A Defence Of The Catholic Faith Concerning The Satisfaction Of Christ Against Faustus Socinus Of Sienna Written By Hugo Grotius -- By: Frank Hugh Foster
Journal: Bibliotheca Sacra
Volume: BSAC 036:143 (Jul 1879)
Article: A Defence Of The Catholic Faith Concerning The Satisfaction Of Christ Against Faustus Socinus Of Sienna Written By Hugo Grotius
Author: Frank Hugh Foster
BSac 36:143 (July 1879) p. 401
A Defence Of The Catholic Faith Concerning The Satisfaction Of Christ Against Faustus Socinus Of Sienna Written By Hugo Grotius
On Our Redemption Made By The Blood Of Christ
We come now to the second class of testimonies, which relates to redemption. We must first establish, as beyond controversy, the fact that redemption and similar words in the sacred writings are applied to our liberation from deserved punishment.1 Socinus makes no objection. Nay, even those passages which say that we are redeemed from iniquity and vain conversation2 pertain to the same thing, since it is very common to put sin for the punishment of sin. This is made evident in the passage from Titus3 by the word καθαρίζειν, that is, to expiate, which we shall explain below; and in the passage from Peter4 by the reference to a lamb, that is, a victim. Socinus does not deny that this redemption was ascribed to the death of Christ as a cause, since it is the testimony of many passages of Scripture.5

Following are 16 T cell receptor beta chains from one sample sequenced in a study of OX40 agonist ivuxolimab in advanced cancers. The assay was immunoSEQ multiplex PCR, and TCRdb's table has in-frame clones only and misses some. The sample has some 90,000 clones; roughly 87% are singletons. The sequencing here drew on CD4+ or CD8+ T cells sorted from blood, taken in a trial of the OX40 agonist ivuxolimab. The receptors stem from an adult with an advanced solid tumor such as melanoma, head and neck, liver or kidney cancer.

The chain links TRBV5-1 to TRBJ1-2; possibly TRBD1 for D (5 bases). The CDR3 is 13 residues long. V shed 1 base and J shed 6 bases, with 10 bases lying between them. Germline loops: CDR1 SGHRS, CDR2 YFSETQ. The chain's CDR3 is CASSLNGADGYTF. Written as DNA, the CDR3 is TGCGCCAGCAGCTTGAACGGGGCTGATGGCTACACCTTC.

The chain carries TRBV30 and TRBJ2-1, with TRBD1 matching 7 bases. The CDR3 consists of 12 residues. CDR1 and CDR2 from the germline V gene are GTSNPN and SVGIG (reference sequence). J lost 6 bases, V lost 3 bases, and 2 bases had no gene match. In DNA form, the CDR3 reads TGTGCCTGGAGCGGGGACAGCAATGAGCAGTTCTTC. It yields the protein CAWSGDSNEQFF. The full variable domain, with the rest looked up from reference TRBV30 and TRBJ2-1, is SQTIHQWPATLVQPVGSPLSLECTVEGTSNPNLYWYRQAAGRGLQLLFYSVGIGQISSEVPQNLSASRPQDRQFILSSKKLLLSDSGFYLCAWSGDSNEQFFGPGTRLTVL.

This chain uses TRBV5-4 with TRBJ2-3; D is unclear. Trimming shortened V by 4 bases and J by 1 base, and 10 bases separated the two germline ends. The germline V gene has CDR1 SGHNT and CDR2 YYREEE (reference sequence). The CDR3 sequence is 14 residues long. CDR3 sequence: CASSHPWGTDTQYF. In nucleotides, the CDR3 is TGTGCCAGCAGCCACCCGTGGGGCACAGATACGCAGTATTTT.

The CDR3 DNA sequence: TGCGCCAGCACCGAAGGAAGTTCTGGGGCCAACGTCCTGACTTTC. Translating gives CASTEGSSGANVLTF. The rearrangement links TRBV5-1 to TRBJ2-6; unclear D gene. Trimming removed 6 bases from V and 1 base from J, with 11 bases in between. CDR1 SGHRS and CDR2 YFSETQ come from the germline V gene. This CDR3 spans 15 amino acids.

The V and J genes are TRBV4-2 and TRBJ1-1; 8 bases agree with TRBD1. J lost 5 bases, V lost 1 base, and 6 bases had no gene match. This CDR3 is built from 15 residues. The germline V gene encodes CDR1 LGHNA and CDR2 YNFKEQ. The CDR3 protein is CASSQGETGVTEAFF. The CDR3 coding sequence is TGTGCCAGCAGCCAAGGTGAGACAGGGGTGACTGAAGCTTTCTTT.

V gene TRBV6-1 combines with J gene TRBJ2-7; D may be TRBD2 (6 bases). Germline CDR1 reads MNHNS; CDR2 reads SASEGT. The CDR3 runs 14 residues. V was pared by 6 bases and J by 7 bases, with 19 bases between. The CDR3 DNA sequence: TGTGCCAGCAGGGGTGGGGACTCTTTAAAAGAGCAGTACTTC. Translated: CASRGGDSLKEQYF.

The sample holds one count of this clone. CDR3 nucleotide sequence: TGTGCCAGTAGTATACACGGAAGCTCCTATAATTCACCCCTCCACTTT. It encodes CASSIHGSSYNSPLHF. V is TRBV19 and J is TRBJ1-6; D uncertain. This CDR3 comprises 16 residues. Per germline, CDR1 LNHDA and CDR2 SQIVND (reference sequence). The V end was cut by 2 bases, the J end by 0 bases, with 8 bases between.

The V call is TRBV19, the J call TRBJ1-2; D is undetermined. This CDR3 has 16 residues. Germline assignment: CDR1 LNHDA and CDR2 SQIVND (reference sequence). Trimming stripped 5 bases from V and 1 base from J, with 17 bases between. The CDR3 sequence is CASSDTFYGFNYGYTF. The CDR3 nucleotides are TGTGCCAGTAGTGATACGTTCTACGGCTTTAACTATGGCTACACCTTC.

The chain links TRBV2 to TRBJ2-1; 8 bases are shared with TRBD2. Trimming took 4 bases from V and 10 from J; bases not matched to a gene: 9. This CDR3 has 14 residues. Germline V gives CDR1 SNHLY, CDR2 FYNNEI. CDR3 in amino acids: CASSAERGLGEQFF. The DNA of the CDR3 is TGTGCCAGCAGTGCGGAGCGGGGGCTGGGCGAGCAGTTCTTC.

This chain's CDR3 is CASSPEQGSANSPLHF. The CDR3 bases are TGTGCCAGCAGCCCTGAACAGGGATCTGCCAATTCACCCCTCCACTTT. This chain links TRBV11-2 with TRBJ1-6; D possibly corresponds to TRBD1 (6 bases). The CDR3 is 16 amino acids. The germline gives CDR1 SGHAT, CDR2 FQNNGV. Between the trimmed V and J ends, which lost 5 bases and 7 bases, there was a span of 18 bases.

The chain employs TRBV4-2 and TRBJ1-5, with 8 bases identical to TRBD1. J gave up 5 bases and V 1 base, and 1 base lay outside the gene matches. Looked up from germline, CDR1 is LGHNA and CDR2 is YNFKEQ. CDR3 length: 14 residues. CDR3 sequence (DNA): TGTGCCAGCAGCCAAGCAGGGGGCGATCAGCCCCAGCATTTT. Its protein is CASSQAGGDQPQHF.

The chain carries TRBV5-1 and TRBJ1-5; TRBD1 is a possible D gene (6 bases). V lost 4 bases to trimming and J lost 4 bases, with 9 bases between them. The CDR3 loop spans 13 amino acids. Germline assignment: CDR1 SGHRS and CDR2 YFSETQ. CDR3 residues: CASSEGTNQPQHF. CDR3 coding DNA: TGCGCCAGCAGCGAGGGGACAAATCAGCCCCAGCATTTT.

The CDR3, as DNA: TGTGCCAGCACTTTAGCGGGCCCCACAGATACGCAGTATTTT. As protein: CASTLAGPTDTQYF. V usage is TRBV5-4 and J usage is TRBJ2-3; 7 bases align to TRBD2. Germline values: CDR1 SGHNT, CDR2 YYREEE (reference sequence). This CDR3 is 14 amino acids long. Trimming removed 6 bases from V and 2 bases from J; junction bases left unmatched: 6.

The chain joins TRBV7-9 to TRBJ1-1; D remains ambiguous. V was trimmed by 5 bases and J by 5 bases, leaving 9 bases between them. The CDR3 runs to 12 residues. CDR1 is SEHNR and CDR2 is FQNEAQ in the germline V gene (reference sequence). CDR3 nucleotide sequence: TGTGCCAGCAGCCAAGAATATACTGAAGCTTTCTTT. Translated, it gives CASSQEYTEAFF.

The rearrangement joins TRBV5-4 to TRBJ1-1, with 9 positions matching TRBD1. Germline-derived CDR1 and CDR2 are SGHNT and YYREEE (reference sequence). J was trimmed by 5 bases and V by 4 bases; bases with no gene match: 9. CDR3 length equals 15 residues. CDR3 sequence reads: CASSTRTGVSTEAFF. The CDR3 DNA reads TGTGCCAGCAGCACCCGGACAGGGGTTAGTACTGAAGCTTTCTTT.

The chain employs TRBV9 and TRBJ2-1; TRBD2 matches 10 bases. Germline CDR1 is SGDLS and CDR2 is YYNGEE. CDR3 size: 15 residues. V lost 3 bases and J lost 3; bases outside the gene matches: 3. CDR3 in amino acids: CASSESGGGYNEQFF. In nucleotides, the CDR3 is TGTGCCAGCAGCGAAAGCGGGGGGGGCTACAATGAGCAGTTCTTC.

But the subject of this investigation is how the death of Christ is the cause of redemption. On our part, we say that
BSac 36:143 (July 1879) p. 402
the death of Christ was the cause of redemption, because God is induced by it to liberate us from punishment. But Socinus denies this. If there were any ambiguity in the testimonies in which mention is made of redemption, it would be sufficient for interpreting them to bring in other passages of the same argument, such as we have cited in great numbers, which show, and not obscurely, that Christ died for our sins, that he bore our punishment, and so obtained remission of sins for us, because God was placated by his death. But we trust that the same doctrine can be proved with sufficient clearness from the passages which contain the word “redemption,” and other like words.
There are in the Scriptures two phrases, the one speaking of the redemption of our sins, the other of our redemption, different in form of expression, but both meaning the same thing.
The former expression occurs in the passage6 where the death of Christ is said to have been suffered “for the redemption of the transgressions.” By this style of speech, to redeem transgressions, or in Latin, culpas, delicta, c...
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